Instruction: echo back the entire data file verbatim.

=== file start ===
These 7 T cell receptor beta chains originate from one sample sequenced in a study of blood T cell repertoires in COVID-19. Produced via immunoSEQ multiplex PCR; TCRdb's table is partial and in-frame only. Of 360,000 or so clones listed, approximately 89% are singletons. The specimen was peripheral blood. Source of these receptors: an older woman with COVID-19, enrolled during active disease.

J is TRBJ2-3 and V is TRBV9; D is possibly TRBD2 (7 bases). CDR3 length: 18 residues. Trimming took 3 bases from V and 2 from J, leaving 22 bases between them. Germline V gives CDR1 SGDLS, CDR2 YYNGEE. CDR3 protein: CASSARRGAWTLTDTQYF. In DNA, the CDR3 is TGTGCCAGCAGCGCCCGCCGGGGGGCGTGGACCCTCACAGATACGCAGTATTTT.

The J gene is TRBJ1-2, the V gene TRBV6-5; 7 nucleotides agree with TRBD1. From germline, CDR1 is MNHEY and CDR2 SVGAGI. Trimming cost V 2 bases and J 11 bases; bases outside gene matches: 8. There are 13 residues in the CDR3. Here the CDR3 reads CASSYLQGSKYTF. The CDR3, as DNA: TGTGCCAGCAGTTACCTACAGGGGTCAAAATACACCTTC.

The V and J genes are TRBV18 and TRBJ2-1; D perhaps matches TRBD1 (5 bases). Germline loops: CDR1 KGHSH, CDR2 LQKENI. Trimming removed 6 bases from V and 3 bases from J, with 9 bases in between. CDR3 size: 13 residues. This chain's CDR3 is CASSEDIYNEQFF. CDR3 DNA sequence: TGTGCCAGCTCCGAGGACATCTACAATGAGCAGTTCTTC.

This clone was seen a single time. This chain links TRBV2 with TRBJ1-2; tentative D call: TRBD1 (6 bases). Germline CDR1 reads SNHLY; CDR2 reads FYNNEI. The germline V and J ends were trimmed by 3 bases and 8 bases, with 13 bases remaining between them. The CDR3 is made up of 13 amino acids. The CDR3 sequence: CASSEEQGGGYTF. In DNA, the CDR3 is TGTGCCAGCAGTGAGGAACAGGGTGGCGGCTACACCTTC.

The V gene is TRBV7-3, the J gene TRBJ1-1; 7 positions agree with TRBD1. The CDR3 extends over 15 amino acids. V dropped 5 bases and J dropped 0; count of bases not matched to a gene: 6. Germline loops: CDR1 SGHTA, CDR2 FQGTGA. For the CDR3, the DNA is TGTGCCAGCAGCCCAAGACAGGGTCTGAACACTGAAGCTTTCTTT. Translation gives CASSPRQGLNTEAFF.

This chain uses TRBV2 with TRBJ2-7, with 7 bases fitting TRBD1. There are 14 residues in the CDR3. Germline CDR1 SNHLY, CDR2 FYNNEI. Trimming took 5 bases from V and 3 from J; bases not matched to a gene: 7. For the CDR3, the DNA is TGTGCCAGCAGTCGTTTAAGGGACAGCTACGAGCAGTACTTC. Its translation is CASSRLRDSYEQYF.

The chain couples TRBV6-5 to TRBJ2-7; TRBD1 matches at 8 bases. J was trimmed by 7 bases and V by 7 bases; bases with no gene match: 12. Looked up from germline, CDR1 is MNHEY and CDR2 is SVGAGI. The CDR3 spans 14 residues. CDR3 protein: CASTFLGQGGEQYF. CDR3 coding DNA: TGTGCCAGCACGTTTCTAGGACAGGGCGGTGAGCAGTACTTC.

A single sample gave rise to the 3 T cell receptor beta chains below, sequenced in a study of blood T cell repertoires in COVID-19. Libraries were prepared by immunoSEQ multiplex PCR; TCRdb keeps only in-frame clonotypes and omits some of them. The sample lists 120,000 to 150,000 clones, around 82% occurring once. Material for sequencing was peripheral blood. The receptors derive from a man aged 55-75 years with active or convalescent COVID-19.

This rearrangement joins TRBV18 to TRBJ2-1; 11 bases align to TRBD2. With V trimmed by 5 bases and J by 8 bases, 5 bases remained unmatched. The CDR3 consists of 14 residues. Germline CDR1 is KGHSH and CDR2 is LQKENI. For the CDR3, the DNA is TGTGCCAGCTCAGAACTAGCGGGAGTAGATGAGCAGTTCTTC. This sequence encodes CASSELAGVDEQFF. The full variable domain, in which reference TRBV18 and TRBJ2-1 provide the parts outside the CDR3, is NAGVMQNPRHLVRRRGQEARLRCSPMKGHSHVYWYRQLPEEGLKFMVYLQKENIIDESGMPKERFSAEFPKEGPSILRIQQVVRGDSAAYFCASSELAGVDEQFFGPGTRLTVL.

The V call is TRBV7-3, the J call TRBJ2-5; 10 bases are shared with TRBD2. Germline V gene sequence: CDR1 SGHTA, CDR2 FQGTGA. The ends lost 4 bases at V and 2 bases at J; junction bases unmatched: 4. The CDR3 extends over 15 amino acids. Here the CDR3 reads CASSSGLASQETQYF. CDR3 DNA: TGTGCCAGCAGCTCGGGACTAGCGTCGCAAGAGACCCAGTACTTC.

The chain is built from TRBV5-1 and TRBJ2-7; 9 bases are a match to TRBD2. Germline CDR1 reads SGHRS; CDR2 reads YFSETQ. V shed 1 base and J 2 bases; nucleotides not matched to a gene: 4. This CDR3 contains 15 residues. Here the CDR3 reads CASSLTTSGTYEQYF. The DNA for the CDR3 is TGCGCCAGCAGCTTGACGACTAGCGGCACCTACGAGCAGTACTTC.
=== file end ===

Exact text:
These 7 T cell receptor beta chains originate from one sample sequenced in a study of blood T cell repertoires in COVID-19. Produced via immunoSEQ multiplex PCR; TCRdb's table is partial and in-frame only. Of 360,000 or so clones listed, approximately 89% are singletons. The specimen was peripheral blood. Source of these receptors: an older woman with COVID-19, enrolled during active disease.

J is TRBJ2-3 and V is TRBV9; D is possibly TRBD2 (7 bases). CDR3 length: 18 residues. Trimming took 3 bases from V and 2 from J, leaving 22 bases between them. Germline V gives CDR1 SGDLS, CDR2 YYNGEE. CDR3 protein: CASSARRGAWTLTDTQYF. In DNA, the CDR3 is TGTGCCAGCAGCGCCCGCCGGGGGGCGTGGACCCTCACAGATACGCAGTATTTT.

The J gene is TRBJ1-2, the V gene TRBV6-5; 7 nucleotides agree with TRBD1. From germline, CDR1 is MNHEY and CDR2 SVGAGI. Trimming cost V 2 bases and J 11 bases; bases outside gene matches: 8. There are 13 residues in the CDR3. Here the CDR3 reads CASSYLQGSKYTF. The CDR3, as DNA: TGTGCCAGCAGTTACCTACAGGGGTCAAAATACACCTTC.

The V and J genes are TRBV18 and TRBJ2-1; D perhaps matches TRBD1 (5 bases). Germline loops: CDR1 KGHSH, CDR2 LQKENI. Trimming removed 6 bases from V and 3 bases from J, with 9 bases in between. CDR3 size: 13 residues. This chain's CDR3 is CASSEDIYNEQFF. CDR3 DNA sequence: TGTGCCAGCTCCGAGGACATCTACAATGAGCAGTTCTTC.

This clone was seen a single time. This chain links TRBV2 with TRBJ1-2; tentative D call: TRBD1 (6 bases). Germline CDR1 reads SNHLY; CDR2 reads FYNNEI. The germline V and J ends were trimmed by 3 bases and 8 bases, with 13 bases remaining between them. The CDR3 is made up of 13 amino acids. The CDR3 sequence: CASSEEQGGGYTF. In DNA, the CDR3 is TGTGCCAGCAGTGAGGAACAGGGTGGCGGCTACACCTTC.

The V gene is TRBV7-3, the J gene TRBJ1-1; 7 positions agree with TRBD1. The CDR3 extends over 15 amino acids. V dropped 5 bases and J dropped 0; count of bases not matched to a gene: 6. Germline loops: CDR1 SGHTA, CDR2 FQGTGA. For the CDR3, the DNA is TGTGCCAGCAGCCCAAGACAGGGTCTGAACACTGAAGCTTTCTTT. Translation gives CASSPRQGLNTEAFF.

This chain uses TRBV2 with TRBJ2-7, with 7 bases fitting TRBD1. There are 14 residues in the CDR3. Germline CDR1 SNHLY, CDR2 FYNNEI. Trimming took 5 bases from V and 3 from J; bases not matched to a gene: 7. For the CDR3, the DNA is TGTGCCAGCAGTCGTTTAAGGGACAGCTACGAGCAGTACTTC. Its translation is CASSRLRDSYEQYF.

The chain couples TRBV6-5 to TRBJ2-7; TRBD1 matches at 8 bases. J was trimmed by 7 bases and V by 7 bases; bases with no gene match: 12. Looked up from germline, CDR1 is MNHEY and CDR2 is SVGAGI. The CDR3 spans 14 residues. CDR3 protein: CASTFLGQGGEQYF. CDR3 coding DNA: TGTGCCAGCACGTTTCTAGGACAGGGCGGTGAGCAGTACTTC.

A single sample gave rise to the 3 T cell receptor beta chains below, sequenced in a study of blood T cell repertoires in COVID-19. Libraries were prepared by immunoSEQ multiplex PCR; TCRdb keeps only in-frame clonotypes and omits some of them. The sample lists 120,000 to 150,000 clones, around 82% occurring once. Material for sequencing was peripheral blood. The receptors derive from a man aged 55-75 years with active or convalescent COVID-19.

This rearrangement joins TRBV18 to TRBJ2-1; 11 bases align to TRBD2. With V trimmed by 5 bases and J by 8 bases, 5 bases remained unmatched. The CDR3 consists of 14 residues. Germline CDR1 is KGHSH and CDR2 is LQKENI. For the CDR3, the DNA is TGTGCCAGCTCAGAACTAGCGGGAGTAGATGAGCAGTTCTTC. This sequence encodes CASSELAGVDEQFF. The full variable domain, in which reference TRBV18 and TRBJ2-1 provide the parts outside the CDR3, is NAGVMQNPRHLVRRRGQEARLRCSPMKGHSHVYWYRQLPEEGLKFMVYLQKENIIDESGMPKERFSAEFPKEGPSILRIQQVVRGDSAAYFCASSELAGVDEQFFGPGTRLTVL.

The V call is TRBV7-3, the J call TRBJ2-5; 10 bases are shared with TRBD2. Germline V gene sequence: CDR1 SGHTA, CDR2 FQGTGA. The ends lost 4 bases at V and 2 bases at J; junction bases unmatched: 4. The CDR3 extends over 15 amino acids. Here the CDR3 reads CASSSGLASQETQYF. CDR3 DNA: TGTGCCAGCAGCTCGGGACTAGCGTCGCAAGAGACCCAGTACTTC.

The chain is built from TRBV5-1 and TRBJ2-7; 9 bases are a match to TRBD2. Germline CDR1 reads SGHRS; CDR2 reads YFSETQ. V shed 1 base and J 2 bases; nucleotides not matched to a gene: 4. This CDR3 contains 15 residues. Here the CDR3 reads CASSLTTSGTYEQYF. The DNA for the CDR3 is TGCGCCAGCAGCTTGACGACTAGCGGCACCTACGAGCAGTACTTC.